We often talk about tolerance. Tolerance with each other, different cultures, other ways of thinking. But what about being tolerant with ourselves? This is one of the most important issues when it comes to our personal development and a key factor to success in our work life. Unfortunately I am still quite bad at this.
I have now actively worked with my own business for about a month. There are wonderful sides of being free to fill your own schedule. You can work wherever you want, whenever you want, however you want and no one tells you what to do or how to do it. This freedom is a truly precious thing that fills your body and mind with so much creativity and energy.
But there are also downsides.
Suddenly you are facing the fact that you, and only you, are your own biggest critic. Being your own employee is forcing you to get to know yourself, not only your prosperous sides but also the less charming parts of your personality. As long as you are working in a team, with a boss, colleagues and other people in your work environment it is easier to put yourself out of the spotlight. You are so busy facing other people and their issues that you can hide away from your own. But who can you hide behind when you are working with yourself? That´s right. Suddenly you are forced to face yourself. This is of course a good thing in the end, as long as you find a way to make peace with your less desired characteristics.
I was always incredible intolerant with myself. And mostly myself. In fact, when it comes to others I can show an endless amount of patience. Especially with people that are not in my inner circle. I´m sure many of you out there recognize yourself in this. Why is it so much easier to be tolerant with people you don´t know so well, than with your own flesh and blood? Maybe because the closer people are to you the more they will serve as a reflection of your own self.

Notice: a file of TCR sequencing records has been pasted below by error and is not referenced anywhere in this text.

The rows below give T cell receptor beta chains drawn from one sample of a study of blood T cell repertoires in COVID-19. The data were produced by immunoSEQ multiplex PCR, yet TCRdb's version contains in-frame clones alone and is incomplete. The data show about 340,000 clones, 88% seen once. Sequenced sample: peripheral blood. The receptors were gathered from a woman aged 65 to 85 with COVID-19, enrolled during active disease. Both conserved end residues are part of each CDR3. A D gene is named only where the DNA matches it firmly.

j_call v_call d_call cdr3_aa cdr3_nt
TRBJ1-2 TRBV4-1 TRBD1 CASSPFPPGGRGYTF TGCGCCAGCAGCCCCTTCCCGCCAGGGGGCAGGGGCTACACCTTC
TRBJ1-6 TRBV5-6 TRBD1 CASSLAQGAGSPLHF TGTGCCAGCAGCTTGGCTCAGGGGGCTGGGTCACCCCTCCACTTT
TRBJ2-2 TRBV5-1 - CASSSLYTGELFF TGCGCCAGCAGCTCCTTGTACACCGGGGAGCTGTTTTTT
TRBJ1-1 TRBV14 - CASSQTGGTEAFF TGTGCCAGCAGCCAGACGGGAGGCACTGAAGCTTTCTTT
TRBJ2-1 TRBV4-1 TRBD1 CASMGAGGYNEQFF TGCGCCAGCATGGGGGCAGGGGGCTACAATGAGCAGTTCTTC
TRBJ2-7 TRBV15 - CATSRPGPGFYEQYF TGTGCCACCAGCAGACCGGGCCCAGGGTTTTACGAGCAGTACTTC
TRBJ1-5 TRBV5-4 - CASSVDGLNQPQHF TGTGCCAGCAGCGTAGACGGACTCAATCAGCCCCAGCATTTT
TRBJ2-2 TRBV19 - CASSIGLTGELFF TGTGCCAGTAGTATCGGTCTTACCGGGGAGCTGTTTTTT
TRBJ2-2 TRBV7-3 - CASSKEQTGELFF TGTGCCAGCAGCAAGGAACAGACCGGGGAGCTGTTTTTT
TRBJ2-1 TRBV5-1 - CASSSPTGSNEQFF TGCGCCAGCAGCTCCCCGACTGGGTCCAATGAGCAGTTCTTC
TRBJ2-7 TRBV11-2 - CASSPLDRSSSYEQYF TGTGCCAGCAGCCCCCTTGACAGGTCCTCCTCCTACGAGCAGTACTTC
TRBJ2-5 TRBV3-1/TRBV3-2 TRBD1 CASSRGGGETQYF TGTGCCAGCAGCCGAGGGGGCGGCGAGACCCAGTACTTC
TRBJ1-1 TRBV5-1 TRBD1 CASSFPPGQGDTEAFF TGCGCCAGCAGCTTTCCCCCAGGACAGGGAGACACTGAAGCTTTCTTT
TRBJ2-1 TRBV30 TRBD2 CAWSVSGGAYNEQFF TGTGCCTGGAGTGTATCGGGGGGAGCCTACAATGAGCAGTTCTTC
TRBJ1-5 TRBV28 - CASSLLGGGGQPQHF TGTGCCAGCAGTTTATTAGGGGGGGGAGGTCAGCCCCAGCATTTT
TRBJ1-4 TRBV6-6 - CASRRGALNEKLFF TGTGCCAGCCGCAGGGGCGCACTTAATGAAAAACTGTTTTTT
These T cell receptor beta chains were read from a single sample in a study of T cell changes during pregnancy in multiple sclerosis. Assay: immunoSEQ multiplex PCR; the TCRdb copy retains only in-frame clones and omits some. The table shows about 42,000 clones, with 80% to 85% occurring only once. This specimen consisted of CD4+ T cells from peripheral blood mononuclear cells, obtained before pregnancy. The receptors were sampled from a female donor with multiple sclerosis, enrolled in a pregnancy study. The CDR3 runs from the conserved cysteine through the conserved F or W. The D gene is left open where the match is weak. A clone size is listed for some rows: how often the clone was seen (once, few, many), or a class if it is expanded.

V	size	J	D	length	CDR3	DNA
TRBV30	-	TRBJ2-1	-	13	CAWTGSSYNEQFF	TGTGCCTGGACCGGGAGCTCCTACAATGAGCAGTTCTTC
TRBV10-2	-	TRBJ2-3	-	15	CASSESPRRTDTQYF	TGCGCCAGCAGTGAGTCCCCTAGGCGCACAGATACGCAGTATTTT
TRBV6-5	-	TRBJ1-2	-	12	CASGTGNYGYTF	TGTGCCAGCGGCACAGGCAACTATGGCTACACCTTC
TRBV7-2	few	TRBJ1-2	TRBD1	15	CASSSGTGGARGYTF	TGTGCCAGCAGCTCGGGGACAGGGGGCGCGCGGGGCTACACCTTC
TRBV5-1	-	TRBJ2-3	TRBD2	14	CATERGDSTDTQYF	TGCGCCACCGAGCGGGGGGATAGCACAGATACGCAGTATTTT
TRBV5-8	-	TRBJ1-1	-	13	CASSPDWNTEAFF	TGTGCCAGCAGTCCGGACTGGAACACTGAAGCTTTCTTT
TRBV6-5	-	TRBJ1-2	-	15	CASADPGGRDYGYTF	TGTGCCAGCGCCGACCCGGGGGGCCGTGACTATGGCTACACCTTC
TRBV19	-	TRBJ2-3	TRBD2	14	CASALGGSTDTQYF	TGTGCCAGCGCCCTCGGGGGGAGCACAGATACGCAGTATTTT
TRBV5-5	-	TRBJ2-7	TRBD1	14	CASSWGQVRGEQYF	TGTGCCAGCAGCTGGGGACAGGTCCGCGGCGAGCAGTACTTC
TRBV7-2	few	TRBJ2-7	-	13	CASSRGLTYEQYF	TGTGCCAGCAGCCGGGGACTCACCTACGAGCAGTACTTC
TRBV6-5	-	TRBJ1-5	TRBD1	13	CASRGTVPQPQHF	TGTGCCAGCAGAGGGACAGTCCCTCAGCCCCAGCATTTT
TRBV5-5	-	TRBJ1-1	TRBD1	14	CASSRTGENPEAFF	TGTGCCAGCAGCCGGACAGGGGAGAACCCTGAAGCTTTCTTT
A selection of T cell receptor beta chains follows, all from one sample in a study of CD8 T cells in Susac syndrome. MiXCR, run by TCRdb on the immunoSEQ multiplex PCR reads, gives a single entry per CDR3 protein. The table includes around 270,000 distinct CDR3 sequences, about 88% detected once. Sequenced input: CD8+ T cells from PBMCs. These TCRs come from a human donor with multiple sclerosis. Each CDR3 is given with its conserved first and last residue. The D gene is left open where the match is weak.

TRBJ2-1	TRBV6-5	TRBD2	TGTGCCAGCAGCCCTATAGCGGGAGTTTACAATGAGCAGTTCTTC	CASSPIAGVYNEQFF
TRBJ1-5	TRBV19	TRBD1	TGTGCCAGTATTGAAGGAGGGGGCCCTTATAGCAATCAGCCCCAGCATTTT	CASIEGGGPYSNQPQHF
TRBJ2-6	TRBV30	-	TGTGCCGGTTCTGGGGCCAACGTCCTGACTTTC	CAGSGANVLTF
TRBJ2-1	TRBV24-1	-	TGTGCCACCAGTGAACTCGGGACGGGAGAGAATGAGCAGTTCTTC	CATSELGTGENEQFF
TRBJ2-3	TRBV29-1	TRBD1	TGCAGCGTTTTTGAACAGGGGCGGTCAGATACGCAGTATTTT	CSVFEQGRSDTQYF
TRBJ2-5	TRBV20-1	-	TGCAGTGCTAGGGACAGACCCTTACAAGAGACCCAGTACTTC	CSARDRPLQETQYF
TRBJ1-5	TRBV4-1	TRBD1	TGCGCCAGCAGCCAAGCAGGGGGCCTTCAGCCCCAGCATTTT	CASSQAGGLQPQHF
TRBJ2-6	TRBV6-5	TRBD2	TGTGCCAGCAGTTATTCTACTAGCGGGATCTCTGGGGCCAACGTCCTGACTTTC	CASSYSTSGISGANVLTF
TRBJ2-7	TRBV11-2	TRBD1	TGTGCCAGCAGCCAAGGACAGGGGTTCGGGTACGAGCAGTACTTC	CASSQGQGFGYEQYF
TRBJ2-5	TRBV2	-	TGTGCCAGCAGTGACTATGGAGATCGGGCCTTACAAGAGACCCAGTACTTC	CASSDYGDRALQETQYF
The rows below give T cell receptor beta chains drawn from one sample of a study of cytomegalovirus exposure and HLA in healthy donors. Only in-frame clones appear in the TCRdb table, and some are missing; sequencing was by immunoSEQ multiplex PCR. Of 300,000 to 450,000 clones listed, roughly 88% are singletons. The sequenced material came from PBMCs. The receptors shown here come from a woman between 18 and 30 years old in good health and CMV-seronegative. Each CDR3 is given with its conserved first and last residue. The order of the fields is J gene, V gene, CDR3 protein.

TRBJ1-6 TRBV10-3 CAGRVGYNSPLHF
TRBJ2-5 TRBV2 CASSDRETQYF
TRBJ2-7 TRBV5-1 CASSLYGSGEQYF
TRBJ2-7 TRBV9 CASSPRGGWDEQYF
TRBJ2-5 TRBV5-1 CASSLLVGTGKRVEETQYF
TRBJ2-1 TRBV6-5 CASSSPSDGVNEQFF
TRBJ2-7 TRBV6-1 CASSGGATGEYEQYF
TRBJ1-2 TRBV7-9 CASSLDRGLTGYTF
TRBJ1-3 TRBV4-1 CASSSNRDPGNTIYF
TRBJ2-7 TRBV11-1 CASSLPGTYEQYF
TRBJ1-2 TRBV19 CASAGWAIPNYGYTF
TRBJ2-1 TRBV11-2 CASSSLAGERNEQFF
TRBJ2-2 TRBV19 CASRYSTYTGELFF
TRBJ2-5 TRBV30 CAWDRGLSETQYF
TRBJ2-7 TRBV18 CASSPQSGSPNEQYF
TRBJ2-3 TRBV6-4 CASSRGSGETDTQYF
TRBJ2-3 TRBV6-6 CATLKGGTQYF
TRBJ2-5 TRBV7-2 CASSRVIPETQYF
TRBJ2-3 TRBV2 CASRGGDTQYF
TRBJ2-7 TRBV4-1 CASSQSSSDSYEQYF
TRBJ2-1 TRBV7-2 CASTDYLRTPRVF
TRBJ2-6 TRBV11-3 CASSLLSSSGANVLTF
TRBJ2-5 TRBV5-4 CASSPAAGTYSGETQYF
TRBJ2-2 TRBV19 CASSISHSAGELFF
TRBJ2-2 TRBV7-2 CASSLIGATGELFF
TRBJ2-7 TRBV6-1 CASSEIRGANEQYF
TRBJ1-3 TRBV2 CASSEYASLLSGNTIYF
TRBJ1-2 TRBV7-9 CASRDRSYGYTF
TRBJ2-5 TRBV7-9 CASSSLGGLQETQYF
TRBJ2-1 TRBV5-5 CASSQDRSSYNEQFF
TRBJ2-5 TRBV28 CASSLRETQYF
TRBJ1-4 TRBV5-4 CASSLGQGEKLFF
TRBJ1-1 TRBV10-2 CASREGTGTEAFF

I remember myself as being quite an anxious child. Doing something wrong and having people being mad at me was my biggest fear. So I avoided this as much as I could by trying to do everything right. If I did face a situation where I had done something wrong (in my eyes) I could beat myself up by this forever. I remember being very afraid of my handicraft teacher. She was a grumpy old woman who had a very frank and brusque way of telling us kids everything we did that was not meeting her high standards. Since not being good enough was my biggest fear I was terrified when we had her class every Friday. I worked so hard not to be one of those kids that failed her class and was very proud when I found that I became one of her best students.
But, what did I actually learn from this experience? That the only way you get other peoples recognition is to work harder? Is this really the way? I didn´t even like textile handicraft, still I felt that it was completely necessary to be a number one student. How absurd is that? Looking in the rearview mirror it would probably have been better if I´d actually met my fears of not being so good in this subject (that I anyway did´t like) and find out that it wasn´t a disaster. So what if I didn´t live up to my teacher´s expectations this time. Maybe I´d learned something very valuable from this. Something that I could use in my future work life. Failing is not something bad. It is just a possibility to try out something different.
Today, 30 years later, I´m slowly getting to the point where I realize for myself that failure is, not only something necessary in life, but something that I should cherish and be proud of. Failure means that I dared to try something, take a chance on myself, without being sure what the outcome will be.
Don´t get me wrong. I´m still very afraid of failing. I very often feel like a fraud that will soon be revealed, and I still worry very much about what everyone thinks of me. But at least I am aware of my own mechanisms today. And I know it is not good for me.
Whenever I see some of my old characteristics in my 6 year old son I become that little girl again. Afraid of the world and the harm that it might cause me. It hurts that I might have passed some of my own demons on to my kids. But, in the same time it motivates me to work with my own flaws even more as an adult. Because if I can show my kids that there is another truth than the one I believed in as a child, I might help them on their path to become self conscious young adults that know their own worth.
How are you handling your demons?